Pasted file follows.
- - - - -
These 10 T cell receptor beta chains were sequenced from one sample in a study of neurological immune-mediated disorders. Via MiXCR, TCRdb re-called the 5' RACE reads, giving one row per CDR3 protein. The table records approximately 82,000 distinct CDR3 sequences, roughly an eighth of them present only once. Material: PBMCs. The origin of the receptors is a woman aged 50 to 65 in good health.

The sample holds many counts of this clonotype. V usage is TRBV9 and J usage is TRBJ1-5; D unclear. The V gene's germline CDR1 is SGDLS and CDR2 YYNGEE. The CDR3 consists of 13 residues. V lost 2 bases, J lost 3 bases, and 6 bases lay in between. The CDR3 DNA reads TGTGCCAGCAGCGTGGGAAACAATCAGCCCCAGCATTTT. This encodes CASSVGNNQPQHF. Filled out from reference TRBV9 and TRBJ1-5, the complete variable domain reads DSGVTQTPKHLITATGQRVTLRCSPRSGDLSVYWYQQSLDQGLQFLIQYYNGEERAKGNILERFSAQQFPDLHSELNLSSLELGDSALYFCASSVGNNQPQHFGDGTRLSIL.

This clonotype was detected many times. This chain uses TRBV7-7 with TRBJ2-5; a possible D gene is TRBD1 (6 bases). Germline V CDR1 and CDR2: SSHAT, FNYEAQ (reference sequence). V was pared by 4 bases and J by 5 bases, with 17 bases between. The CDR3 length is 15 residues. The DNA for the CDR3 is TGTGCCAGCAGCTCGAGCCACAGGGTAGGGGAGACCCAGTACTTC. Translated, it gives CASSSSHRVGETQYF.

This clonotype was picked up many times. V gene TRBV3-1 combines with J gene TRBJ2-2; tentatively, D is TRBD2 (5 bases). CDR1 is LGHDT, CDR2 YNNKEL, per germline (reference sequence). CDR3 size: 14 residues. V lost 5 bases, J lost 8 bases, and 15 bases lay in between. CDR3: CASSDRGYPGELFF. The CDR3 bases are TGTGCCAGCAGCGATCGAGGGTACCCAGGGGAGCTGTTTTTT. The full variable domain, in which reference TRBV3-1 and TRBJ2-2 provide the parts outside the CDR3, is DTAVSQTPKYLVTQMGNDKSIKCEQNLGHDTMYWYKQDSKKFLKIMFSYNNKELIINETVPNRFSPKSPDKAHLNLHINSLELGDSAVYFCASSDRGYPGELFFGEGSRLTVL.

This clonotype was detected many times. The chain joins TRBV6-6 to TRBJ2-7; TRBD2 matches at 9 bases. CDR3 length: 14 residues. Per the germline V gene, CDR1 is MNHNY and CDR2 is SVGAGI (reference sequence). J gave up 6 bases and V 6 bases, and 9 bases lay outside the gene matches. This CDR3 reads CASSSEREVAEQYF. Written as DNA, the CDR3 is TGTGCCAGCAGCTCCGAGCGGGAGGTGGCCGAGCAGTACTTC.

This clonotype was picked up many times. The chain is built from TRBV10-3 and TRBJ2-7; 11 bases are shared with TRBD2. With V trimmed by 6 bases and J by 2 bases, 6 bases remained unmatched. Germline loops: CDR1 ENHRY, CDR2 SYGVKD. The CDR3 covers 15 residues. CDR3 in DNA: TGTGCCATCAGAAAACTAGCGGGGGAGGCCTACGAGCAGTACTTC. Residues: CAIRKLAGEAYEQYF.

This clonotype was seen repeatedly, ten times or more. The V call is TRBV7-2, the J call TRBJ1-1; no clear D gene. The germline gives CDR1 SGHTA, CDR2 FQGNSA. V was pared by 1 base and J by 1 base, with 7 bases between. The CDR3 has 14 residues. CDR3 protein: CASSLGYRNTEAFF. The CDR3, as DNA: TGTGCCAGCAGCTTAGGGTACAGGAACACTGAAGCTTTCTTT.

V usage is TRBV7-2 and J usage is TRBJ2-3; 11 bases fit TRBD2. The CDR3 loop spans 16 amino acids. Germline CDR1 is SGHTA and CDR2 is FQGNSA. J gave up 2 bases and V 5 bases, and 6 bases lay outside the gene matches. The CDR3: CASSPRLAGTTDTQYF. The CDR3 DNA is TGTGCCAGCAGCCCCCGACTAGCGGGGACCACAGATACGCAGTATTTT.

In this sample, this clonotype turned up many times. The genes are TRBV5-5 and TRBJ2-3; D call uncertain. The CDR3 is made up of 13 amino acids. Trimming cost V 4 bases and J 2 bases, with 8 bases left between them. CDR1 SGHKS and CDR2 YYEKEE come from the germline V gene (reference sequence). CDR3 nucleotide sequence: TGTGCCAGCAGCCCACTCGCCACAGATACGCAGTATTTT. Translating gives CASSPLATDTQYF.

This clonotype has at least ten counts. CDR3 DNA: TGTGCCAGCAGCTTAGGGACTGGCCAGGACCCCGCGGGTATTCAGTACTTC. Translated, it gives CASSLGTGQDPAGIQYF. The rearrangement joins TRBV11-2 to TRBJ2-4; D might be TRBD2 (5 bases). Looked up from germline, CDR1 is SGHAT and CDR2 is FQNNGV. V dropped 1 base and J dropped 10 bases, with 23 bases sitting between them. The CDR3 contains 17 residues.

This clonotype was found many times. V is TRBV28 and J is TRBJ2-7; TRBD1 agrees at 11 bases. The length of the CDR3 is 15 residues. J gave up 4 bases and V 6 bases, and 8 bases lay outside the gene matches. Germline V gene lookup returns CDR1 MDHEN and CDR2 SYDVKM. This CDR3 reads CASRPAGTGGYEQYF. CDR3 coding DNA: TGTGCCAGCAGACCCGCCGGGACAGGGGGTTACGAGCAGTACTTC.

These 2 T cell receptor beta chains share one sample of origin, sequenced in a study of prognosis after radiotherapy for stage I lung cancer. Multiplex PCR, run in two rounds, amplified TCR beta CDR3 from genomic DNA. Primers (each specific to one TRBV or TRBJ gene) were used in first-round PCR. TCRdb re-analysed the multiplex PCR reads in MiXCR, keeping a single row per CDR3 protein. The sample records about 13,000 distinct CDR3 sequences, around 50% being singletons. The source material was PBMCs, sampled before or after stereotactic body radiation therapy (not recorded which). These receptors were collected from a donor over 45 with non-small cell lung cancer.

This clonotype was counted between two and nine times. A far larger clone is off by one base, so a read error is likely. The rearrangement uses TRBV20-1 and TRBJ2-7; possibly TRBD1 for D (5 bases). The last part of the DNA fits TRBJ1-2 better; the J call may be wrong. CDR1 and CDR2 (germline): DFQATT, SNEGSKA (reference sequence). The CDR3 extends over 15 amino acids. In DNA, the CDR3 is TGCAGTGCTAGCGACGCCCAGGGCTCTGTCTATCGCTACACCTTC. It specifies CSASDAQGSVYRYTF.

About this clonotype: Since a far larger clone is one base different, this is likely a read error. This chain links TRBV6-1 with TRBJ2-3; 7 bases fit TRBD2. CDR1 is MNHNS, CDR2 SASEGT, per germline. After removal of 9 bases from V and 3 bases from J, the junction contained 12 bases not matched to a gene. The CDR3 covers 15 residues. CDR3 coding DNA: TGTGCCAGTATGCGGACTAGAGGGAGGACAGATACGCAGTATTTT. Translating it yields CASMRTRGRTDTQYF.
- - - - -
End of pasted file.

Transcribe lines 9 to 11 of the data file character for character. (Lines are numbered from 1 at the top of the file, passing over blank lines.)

In this sample, this clonotype turned up many times. The genes are TRBV5-5 and TRBJ2-3; D call uncertain. The CDR3 is made up of 13 amino acids. Trimming cost V 4 bases and J 2 bases, with 8 bases left between them. CDR1 SGHKS and CDR2 YYEKEE come from the germline V gene (reference sequence). CDR3 nucleotide sequence: TGTGCCAGCAGCCCACTCGCCACAGATACGCAGTATTTT. Translating gives CASSPLATDTQYF.

This clonotype has at least ten counts. CDR3 DNA: TGTGCCAGCAGCTTAGGGACTGGCCAGGACCCCGCGGGTATTCAGTACTTC. Translated, it gives CASSLGTGQDPAGIQYF. The rearrangement joins TRBV11-2 to TRBJ2-4; D might be TRBD2 (5 bases). Looked up from germline, CDR1 is SGHAT and CDR2 is FQNNGV. V dropped 1 base and J dropped 10 bases, with 23 bases sitting between them. The CDR3 contains 17 residues.

This clonotype was found many times. V is TRBV28 and J is TRBJ2-7; TRBD1 agrees at 11 bases. The length of the CDR3 is 15 residues. J gave up 4 bases and V 6 bases, and 8 bases lay outside the gene matches. Germline V gene lookup returns CDR1 MDHEN and CDR2 SYDVKM. This CDR3 reads CASRPAGTGGYEQYF. CDR3 coding DNA: TGTGCCAGCAGACCCGCCGGGACAGGGGGTTACGAGCAGTACTTC.